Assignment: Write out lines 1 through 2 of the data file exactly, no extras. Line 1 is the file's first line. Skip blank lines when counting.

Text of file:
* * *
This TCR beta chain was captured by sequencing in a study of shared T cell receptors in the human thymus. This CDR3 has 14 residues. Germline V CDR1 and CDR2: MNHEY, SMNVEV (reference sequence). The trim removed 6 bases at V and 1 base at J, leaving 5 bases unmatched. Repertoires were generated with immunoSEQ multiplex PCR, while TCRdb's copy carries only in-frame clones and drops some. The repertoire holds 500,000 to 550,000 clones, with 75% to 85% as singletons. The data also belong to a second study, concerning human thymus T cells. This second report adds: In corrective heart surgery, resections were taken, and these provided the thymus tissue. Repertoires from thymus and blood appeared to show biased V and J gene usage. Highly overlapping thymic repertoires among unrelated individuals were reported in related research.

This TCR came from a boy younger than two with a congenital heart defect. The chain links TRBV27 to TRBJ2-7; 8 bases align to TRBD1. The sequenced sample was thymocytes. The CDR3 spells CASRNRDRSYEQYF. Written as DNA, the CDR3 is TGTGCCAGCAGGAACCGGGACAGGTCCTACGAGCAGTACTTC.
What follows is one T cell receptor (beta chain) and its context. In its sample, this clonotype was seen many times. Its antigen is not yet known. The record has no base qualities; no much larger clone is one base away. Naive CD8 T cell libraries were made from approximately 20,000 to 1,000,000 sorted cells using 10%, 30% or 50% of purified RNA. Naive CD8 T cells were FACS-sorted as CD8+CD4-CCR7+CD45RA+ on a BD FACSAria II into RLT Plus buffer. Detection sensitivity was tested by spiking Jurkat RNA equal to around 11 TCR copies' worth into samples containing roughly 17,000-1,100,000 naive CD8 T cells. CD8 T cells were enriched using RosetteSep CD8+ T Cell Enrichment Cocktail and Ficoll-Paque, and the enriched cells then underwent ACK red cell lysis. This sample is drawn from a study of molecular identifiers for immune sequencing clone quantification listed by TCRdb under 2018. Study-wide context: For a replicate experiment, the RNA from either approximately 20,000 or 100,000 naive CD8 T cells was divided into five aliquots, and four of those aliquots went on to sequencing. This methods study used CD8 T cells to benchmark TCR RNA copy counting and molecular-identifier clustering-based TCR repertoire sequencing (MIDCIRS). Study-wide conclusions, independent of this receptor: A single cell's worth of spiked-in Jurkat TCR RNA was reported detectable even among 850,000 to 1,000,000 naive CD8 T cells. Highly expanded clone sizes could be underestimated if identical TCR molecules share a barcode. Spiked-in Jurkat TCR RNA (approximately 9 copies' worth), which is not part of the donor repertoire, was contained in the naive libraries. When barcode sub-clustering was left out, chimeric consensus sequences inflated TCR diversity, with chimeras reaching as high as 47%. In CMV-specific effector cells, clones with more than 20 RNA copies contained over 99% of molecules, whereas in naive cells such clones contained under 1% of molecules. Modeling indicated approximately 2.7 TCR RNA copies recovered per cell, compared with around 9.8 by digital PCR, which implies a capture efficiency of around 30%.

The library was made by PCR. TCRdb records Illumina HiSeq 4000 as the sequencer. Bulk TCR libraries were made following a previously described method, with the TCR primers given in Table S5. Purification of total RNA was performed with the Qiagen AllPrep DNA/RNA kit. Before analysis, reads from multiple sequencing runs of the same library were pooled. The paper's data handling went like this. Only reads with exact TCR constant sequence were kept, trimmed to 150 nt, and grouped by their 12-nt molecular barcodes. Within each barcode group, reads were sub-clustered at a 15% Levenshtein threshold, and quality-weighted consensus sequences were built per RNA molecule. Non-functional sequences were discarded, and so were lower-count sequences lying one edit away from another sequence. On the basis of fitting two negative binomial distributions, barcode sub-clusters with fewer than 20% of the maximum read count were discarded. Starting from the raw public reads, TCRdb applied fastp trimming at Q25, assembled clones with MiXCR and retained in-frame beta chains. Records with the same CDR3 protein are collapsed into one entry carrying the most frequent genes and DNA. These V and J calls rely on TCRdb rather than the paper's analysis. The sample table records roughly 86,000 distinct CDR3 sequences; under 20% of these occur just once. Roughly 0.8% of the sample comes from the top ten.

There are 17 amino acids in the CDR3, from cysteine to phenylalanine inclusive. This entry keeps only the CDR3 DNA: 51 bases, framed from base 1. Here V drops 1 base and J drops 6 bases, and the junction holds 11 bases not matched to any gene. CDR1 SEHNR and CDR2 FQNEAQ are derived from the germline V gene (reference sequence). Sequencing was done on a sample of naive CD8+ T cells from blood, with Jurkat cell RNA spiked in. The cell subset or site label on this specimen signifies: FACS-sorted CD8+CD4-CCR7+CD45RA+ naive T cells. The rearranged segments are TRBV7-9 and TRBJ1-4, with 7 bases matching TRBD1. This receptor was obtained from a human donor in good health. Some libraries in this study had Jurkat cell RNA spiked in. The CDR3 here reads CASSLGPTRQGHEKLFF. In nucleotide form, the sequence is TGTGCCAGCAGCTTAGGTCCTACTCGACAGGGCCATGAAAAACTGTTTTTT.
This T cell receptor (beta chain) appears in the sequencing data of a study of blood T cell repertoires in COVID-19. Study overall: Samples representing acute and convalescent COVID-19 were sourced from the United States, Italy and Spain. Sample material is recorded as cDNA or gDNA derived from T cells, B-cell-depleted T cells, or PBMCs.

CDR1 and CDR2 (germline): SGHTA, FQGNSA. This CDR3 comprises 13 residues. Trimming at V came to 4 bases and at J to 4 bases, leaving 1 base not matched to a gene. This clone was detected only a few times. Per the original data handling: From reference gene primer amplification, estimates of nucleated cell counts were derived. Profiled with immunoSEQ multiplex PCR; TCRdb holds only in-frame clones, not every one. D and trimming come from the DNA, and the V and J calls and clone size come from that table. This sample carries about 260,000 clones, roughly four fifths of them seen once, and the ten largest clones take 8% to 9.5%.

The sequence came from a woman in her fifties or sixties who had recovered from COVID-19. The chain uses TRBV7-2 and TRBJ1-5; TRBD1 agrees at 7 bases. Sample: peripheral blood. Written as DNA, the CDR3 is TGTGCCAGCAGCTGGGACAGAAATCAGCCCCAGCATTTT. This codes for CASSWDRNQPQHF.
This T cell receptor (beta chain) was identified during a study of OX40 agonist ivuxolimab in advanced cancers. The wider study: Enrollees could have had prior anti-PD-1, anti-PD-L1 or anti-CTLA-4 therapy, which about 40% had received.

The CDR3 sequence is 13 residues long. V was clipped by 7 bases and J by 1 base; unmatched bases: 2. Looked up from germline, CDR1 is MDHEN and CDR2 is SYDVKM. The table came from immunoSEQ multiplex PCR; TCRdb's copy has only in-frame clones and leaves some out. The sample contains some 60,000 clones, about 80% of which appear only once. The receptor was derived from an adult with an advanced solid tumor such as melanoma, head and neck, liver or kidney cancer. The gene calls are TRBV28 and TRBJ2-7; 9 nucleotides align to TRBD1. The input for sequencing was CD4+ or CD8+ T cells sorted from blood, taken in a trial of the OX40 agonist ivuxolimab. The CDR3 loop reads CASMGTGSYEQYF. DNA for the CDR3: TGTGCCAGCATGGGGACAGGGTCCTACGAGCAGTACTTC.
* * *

This TCR beta chain was captured by sequencing in a study of shared T cell receptors in the human thymus. This CDR3 has 14 residues. Germline V CDR1 and CDR2: MNHEY, SMNVEV (reference sequence). The trim removed 6 bases at V and 1 base at J, leaving 5 bases unmatched. Repertoires were generated with immunoSEQ multiplex PCR, while TCRdb's copy carries only in-frame clones and drops some. The repertoire holds 500,000 to 550,000 clones, with 75% to 85% as singletons. The data also belong to a second study, concerning human thymus T cells. This second report adds: In corrective heart surgery, resections were taken, and these provided the thymus tissue. Repertoires from thymus and blood appeared to show biased V and J gene usage. Highly overlapping thymic repertoires among unrelated individuals were reported in related research.

This TCR came from a boy younger than two with a congenital heart defect. The chain links TRBV27 to TRBJ2-7; 8 bases align to TRBD1. The sequenced sample was thymocytes. The CDR3 spells CASRNRDRSYEQYF. Written as DNA, the CDR3 is TGTGCCAGCAGGAACCGGGACAGGTCCTACGAGCAGTACTTC.